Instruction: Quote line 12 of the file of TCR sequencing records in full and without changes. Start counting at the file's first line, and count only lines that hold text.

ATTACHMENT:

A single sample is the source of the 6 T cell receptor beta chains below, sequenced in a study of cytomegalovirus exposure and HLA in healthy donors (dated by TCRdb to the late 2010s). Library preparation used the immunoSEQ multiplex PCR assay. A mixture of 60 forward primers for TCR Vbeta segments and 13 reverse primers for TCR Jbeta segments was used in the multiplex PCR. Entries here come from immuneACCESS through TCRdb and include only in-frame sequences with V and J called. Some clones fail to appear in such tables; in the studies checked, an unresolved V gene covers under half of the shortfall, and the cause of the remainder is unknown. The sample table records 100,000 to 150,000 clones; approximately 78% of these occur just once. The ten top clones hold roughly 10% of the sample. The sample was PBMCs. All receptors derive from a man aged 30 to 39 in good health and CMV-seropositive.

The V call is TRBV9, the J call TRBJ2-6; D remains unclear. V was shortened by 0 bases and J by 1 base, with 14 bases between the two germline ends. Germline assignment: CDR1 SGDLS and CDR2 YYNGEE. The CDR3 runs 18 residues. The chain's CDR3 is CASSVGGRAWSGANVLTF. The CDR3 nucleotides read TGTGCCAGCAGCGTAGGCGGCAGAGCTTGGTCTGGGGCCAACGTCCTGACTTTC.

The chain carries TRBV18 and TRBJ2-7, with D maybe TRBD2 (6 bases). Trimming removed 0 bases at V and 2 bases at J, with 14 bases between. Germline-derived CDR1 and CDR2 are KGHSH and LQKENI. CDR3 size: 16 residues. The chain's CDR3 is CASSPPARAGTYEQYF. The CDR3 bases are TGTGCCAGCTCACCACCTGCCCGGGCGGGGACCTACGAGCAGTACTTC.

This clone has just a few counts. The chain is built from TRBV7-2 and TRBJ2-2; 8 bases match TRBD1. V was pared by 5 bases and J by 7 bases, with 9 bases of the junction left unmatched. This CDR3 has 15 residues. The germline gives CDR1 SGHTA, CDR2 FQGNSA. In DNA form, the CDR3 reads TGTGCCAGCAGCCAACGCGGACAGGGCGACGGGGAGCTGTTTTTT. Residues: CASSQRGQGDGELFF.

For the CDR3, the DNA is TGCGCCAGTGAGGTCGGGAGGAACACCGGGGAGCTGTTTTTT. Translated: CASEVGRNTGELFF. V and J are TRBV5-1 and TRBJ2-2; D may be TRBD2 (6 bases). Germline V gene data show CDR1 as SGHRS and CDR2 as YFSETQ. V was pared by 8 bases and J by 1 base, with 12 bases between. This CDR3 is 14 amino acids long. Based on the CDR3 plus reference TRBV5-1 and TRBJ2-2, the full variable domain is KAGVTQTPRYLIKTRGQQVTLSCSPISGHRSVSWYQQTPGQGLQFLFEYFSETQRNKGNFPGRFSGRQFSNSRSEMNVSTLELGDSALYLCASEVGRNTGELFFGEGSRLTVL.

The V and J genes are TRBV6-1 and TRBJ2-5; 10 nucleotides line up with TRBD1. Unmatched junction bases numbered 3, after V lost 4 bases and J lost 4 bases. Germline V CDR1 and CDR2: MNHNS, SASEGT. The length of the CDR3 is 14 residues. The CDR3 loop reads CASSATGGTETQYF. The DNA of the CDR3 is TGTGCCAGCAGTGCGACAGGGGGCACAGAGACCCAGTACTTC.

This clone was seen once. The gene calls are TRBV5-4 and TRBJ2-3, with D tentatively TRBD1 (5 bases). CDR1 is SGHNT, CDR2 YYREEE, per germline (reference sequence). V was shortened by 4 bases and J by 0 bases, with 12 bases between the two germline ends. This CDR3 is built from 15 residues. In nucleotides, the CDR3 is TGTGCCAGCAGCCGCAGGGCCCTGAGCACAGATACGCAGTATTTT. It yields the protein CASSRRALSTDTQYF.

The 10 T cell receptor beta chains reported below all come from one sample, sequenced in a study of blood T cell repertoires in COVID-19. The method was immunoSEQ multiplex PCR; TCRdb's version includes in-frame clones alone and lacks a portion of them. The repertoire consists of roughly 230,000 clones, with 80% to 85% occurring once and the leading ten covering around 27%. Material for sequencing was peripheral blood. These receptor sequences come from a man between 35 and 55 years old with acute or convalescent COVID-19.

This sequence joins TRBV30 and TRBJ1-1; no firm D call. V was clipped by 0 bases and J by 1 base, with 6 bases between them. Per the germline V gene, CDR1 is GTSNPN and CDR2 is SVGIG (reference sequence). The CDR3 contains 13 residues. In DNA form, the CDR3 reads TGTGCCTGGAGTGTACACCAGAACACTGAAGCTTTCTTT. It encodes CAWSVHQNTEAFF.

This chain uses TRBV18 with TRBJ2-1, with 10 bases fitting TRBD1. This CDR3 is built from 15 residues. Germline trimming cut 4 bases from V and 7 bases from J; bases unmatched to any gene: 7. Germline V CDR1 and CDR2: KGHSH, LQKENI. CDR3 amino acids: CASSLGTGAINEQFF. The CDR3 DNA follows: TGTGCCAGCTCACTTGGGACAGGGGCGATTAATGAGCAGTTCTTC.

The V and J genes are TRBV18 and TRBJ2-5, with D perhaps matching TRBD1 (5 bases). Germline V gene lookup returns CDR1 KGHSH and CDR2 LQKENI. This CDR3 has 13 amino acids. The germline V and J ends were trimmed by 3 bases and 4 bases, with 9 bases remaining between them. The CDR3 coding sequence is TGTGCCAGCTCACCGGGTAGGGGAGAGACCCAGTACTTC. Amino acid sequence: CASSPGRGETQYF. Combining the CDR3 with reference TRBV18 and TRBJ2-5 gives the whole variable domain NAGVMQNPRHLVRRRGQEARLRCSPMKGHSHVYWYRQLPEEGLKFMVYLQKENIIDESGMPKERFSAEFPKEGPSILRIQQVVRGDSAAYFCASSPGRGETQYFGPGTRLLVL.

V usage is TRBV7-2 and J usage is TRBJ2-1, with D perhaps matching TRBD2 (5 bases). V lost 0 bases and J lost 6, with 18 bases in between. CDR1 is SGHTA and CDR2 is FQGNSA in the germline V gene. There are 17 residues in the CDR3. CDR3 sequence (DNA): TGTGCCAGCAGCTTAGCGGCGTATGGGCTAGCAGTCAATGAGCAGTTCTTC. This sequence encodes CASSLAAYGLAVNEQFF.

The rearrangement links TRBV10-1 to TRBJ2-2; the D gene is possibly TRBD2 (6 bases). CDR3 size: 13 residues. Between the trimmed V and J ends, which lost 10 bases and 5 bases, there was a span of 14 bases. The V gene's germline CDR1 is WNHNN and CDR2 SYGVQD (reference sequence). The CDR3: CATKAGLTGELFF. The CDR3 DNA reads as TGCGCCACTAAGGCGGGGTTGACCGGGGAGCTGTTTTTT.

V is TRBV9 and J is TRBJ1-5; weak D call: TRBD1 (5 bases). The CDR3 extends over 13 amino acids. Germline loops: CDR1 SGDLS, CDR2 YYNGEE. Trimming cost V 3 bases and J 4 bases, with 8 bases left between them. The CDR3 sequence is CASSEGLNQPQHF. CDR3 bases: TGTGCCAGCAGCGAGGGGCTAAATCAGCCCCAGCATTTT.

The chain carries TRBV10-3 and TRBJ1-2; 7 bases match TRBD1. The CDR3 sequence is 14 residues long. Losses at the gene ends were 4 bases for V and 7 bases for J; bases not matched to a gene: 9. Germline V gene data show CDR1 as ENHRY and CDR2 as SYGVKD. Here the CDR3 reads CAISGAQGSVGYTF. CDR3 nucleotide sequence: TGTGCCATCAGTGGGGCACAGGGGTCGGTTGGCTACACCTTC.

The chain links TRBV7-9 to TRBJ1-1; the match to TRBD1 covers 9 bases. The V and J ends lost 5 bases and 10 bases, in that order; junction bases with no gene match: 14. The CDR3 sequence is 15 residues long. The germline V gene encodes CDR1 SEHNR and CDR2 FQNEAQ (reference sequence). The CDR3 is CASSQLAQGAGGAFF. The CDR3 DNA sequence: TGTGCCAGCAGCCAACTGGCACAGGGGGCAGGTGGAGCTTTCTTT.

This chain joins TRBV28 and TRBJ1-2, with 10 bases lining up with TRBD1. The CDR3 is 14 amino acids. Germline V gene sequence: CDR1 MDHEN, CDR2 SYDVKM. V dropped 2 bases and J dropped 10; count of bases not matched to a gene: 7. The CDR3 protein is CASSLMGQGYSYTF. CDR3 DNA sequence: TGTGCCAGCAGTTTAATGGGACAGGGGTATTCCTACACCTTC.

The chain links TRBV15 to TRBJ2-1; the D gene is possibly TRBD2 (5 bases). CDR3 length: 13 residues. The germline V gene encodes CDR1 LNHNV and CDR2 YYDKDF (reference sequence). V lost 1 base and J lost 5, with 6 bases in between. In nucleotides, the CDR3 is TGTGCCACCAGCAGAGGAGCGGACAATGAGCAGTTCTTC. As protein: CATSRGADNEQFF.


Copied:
V usage is TRBV7-2 and J usage is TRBJ2-1, with D perhaps matching TRBD2 (5 bases). V lost 0 bases and J lost 6, with 18 bases in between. CDR1 is SGHTA and CDR2 is FQGNSA in the germline V gene. There are 17 residues in the CDR3. CDR3 sequence (DNA): TGTGCCAGCAGCTTAGCGGCGTATGGGCTAGCAGTCAATGAGCAGTTCTTC. This sequence encodes CASSLAAYGLAVNEQFF.